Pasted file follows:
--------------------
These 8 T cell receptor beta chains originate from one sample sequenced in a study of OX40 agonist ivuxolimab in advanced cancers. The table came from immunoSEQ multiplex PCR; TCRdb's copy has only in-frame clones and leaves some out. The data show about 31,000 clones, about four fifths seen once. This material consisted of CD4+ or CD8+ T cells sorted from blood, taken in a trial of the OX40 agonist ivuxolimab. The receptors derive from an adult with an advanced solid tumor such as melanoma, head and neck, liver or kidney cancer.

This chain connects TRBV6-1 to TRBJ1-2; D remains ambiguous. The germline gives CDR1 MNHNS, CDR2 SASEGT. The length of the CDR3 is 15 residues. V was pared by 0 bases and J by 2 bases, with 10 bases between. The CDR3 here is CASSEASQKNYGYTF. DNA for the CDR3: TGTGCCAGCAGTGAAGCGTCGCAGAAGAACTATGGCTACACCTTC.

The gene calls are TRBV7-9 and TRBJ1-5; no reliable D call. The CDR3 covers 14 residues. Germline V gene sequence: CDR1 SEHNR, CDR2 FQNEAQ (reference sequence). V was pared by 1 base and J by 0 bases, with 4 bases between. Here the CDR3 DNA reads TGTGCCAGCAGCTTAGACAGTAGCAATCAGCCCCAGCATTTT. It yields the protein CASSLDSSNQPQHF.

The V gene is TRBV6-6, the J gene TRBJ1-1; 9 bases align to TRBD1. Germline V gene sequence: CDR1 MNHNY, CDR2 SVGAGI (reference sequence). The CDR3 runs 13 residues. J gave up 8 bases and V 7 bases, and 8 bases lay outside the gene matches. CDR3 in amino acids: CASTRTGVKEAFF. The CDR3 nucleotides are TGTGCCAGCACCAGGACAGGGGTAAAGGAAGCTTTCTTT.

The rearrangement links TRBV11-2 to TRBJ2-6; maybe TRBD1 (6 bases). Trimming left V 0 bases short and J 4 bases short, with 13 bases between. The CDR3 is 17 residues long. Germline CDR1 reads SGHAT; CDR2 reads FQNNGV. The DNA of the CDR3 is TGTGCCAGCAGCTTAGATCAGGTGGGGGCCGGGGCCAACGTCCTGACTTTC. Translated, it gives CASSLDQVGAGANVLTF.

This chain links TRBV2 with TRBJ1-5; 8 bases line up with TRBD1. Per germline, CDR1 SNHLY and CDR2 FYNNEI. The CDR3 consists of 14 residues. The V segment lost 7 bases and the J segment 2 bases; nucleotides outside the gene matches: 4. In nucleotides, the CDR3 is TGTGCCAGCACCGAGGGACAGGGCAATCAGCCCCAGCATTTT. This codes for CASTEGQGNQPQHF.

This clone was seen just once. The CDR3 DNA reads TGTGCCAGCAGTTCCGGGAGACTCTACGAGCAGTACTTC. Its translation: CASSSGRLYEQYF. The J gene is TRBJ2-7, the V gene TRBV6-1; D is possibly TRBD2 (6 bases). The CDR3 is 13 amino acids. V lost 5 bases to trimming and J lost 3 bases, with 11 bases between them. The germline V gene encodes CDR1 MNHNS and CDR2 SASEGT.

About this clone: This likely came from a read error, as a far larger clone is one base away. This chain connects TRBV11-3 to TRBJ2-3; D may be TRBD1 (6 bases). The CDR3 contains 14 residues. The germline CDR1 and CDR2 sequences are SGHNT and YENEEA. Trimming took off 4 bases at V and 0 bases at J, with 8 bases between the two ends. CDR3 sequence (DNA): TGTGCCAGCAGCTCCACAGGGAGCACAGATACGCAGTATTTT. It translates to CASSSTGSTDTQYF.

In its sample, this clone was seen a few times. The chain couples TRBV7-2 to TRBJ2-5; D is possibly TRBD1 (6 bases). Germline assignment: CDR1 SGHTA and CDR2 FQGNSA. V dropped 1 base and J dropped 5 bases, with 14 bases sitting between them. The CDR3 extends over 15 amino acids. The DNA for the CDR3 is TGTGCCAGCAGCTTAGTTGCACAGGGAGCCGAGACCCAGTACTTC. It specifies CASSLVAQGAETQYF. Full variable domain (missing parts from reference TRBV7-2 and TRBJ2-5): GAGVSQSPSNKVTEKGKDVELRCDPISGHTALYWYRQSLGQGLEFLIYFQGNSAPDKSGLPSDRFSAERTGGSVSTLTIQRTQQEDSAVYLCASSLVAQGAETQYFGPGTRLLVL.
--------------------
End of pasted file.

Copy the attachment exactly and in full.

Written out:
These 8 T cell receptor beta chains originate from one sample sequenced in a study of OX40 agonist ivuxolimab in advanced cancers. The table came from immunoSEQ multiplex PCR; TCRdb's copy has only in-frame clones and leaves some out. The data show about 31,000 clones, about four fifths seen once. This material consisted of CD4+ or CD8+ T cells sorted from blood, taken in a trial of the OX40 agonist ivuxolimab. The receptors derive from an adult with an advanced solid tumor such as melanoma, head and neck, liver or kidney cancer.

This chain connects TRBV6-1 to TRBJ1-2; D remains ambiguous. The germline gives CDR1 MNHNS, CDR2 SASEGT. The length of the CDR3 is 15 residues. V was pared by 0 bases and J by 2 bases, with 10 bases between. The CDR3 here is CASSEASQKNYGYTF. DNA for the CDR3: TGTGCCAGCAGTGAAGCGTCGCAGAAGAACTATGGCTACACCTTC.

The gene calls are TRBV7-9 and TRBJ1-5; no reliable D call. The CDR3 covers 14 residues. Germline V gene sequence: CDR1 SEHNR, CDR2 FQNEAQ (reference sequence). V was pared by 1 base and J by 0 bases, with 4 bases between. Here the CDR3 DNA reads TGTGCCAGCAGCTTAGACAGTAGCAATCAGCCCCAGCATTTT. It yields the protein CASSLDSSNQPQHF.

The V gene is TRBV6-6, the J gene TRBJ1-1; 9 bases align to TRBD1. Germline V gene sequence: CDR1 MNHNY, CDR2 SVGAGI (reference sequence). The CDR3 runs 13 residues. J gave up 8 bases and V 7 bases, and 8 bases lay outside the gene matches. CDR3 in amino acids: CASTRTGVKEAFF. The CDR3 nucleotides are TGTGCCAGCACCAGGACAGGGGTAAAGGAAGCTTTCTTT.

The rearrangement links TRBV11-2 to TRBJ2-6; maybe TRBD1 (6 bases). Trimming left V 0 bases short and J 4 bases short, with 13 bases between. The CDR3 is 17 residues long. Germline CDR1 reads SGHAT; CDR2 reads FQNNGV. The DNA of the CDR3 is TGTGCCAGCAGCTTAGATCAGGTGGGGGCCGGGGCCAACGTCCTGACTTTC. Translated, it gives CASSLDQVGAGANVLTF.

This chain links TRBV2 with TRBJ1-5; 8 bases line up with TRBD1. Per germline, CDR1 SNHLY and CDR2 FYNNEI. The CDR3 consists of 14 residues. The V segment lost 7 bases and the J segment 2 bases; nucleotides outside the gene matches: 4. In nucleotides, the CDR3 is TGTGCCAGCACCGAGGGACAGGGCAATCAGCCCCAGCATTTT. This codes for CASTEGQGNQPQHF.

This clone was seen just once. The CDR3 DNA reads TGTGCCAGCAGTTCCGGGAGACTCTACGAGCAGTACTTC. Its translation: CASSSGRLYEQYF. The J gene is TRBJ2-7, the V gene TRBV6-1; D is possibly TRBD2 (6 bases). The CDR3 is 13 amino acids. V lost 5 bases to trimming and J lost 3 bases, with 11 bases between them. The germline V gene encodes CDR1 MNHNS and CDR2 SASEGT.

About this clone: This likely came from a read error, as a far larger clone is one base away. This chain connects TRBV11-3 to TRBJ2-3; D may be TRBD1 (6 bases). The CDR3 contains 14 residues. The germline CDR1 and CDR2 sequences are SGHNT and YENEEA. Trimming took off 4 bases at V and 0 bases at J, with 8 bases between the two ends. CDR3 sequence (DNA): TGTGCCAGCAGCTCCACAGGGAGCACAGATACGCAGTATTTT. It translates to CASSSTGSTDTQYF.

In its sample, this clone was seen a few times. The chain couples TRBV7-2 to TRBJ2-5; D is possibly TRBD1 (6 bases). Germline assignment: CDR1 SGHTA and CDR2 FQGNSA. V dropped 1 base and J dropped 5 bases, with 14 bases sitting between them. The CDR3 extends over 15 amino acids. The DNA for the CDR3 is TGTGCCAGCAGCTTAGTTGCACAGGGAGCCGAGACCCAGTACTTC. It specifies CASSLVAQGAETQYF. Full variable domain (missing parts from reference TRBV7-2 and TRBJ2-5): GAGVSQSPSNKVTEKGKDVELRCDPISGHTALYWYRQSLGQGLEFLIYFQGNSAPDKSGLPSDRFSAERTGGSVSTLTIQRTQQEDSAVYLCASSLVAQGAETQYFGPGTRLLVL.